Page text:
First winter storm watch | TahoeDailyTribune.com
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First winter storm watch

The first winter storm warning for the Lake Tahoe region was issued Wednesday by the National Weather Service. Snow accumulations between 4 and 12 inches were expected above 7,000 feet during the night.

“People planning travel or outdoor activities in the Sierra should be prepared for the first winter storm of the season and the associated hazardous weather conditions,” warned Larry Osterman, senior forecaster at the Reno office of the National Weather Service, about the Wednesday night storm watch. “Mainly over the higher passes, strong southwest winds will cause blowing and drifting snow.”

California Department of Transportation public information officer Laura Featherstone said road crews were on standby for the nighttime storm.



“We’ve been recruiting, training and preparing for this first storm for the last few months,” Featherstone said. “No actual shift is scheduled to work, but if the weather becomes inclement, or if it snows very hard, we have a night shift team available.”

Featherstone said Caltrans staff just finished attaching sand loaders on dump trucks and preparing its fleet of snowplows and rotary plows for the season.



Although Heavenly Ski Resort was open for business around this time last year, Monica Bandows, the resort’s director of marketing, said temperatures have been too high so far this year to begin making snow.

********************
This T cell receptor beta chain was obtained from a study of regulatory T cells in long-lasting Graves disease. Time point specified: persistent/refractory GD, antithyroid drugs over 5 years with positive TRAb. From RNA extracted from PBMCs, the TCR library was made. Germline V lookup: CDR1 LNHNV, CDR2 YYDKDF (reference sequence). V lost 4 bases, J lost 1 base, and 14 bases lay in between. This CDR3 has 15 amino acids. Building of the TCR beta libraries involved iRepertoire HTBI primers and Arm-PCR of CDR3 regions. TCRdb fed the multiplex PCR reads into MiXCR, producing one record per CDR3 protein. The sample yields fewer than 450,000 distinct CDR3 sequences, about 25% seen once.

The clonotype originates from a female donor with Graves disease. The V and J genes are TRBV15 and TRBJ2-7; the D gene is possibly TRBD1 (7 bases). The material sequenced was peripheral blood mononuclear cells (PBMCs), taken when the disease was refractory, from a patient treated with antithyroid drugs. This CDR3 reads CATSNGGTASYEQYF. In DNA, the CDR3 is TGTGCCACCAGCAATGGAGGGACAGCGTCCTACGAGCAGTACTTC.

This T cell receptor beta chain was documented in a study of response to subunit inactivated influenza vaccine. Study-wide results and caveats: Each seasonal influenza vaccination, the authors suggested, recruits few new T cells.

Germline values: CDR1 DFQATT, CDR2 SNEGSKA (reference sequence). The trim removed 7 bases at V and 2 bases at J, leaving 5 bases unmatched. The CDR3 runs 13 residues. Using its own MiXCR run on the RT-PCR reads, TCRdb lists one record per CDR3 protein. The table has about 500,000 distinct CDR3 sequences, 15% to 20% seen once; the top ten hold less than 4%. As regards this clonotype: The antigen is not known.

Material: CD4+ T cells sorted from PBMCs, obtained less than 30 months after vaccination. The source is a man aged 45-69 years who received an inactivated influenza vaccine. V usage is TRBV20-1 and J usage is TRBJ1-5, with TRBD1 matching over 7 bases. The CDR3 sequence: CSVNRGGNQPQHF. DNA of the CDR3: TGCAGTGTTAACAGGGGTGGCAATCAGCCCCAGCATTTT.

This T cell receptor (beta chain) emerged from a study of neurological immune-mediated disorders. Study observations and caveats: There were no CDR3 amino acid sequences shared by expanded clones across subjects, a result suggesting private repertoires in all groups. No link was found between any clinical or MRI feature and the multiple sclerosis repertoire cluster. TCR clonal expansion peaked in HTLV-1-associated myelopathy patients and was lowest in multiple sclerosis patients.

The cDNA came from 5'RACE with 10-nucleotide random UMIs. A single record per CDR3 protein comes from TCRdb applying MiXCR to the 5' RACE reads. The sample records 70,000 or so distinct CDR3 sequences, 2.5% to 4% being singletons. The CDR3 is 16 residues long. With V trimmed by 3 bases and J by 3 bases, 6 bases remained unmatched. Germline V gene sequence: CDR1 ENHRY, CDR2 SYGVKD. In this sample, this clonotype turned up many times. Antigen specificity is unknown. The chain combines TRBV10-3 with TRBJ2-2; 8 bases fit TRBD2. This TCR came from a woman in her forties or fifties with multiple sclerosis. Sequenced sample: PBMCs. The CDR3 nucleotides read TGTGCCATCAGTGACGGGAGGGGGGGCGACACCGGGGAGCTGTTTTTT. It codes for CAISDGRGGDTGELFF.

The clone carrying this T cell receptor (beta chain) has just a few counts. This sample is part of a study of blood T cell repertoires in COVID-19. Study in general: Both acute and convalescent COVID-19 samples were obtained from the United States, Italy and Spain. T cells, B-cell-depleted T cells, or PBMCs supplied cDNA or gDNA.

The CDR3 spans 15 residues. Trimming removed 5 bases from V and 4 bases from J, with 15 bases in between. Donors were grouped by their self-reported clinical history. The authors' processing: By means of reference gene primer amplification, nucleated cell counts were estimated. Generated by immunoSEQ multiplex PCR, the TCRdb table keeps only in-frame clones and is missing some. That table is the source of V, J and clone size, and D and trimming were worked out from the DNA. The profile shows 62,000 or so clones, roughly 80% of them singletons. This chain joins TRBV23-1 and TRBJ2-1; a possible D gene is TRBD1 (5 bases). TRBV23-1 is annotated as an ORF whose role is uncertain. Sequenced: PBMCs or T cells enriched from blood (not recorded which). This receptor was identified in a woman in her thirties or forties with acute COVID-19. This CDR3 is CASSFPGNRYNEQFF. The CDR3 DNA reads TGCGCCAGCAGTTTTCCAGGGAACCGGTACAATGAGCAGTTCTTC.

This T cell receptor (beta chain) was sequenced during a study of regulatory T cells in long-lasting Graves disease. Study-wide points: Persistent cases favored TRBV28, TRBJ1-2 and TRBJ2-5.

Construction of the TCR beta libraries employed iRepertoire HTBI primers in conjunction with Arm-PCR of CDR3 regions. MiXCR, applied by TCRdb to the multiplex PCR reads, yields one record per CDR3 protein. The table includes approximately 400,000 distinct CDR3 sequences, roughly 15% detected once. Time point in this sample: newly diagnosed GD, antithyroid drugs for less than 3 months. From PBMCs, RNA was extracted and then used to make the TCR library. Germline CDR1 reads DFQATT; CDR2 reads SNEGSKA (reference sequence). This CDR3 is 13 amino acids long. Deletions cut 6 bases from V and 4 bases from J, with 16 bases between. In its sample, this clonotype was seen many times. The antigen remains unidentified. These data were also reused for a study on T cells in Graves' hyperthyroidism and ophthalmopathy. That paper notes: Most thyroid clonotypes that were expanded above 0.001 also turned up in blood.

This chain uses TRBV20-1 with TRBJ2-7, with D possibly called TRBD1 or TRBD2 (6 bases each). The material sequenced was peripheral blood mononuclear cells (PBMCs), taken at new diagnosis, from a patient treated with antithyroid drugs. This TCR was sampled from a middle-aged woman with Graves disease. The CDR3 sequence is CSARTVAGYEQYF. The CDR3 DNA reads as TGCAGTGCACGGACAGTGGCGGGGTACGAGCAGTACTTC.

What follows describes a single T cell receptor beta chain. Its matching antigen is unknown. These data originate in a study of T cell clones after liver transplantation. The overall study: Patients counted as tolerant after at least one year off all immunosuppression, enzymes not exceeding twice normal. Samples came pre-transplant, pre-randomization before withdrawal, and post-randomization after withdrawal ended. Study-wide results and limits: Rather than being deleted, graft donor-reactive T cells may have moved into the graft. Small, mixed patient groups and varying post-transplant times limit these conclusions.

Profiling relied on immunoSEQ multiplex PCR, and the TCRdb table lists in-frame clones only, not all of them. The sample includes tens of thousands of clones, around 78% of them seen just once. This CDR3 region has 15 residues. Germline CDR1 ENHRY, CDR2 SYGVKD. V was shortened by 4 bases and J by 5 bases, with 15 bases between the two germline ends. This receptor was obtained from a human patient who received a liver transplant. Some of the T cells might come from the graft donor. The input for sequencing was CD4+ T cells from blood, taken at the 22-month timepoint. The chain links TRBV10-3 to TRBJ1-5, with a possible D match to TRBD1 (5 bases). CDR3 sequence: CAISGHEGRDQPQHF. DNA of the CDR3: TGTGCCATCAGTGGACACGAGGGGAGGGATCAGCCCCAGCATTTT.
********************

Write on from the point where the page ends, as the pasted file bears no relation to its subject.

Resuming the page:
“We’ve been in this weather pattern where, when it was 26 degrees at lake level, it was in the 50’s sometimes on the mountain,” Bandows said. “It’s just been too warm. But we have the snowguns and crews out there and they’ve been checking the forecast – if the temperatures get low enough during this storm, they’ll definitely begin making snow.”

Osterman said lingering rain showers will continue through Thursday at upper elevations, mostly clearing away by the afternoon.

“Wednesday night’s system will move through the region fairly quickly,” he said. “We’re protected from further frontal systems with dry, mild conditions, at least until Monday.”

Aside from the occasional storm, intense winter weather, Osterman said, is not expected until the beginning of December.


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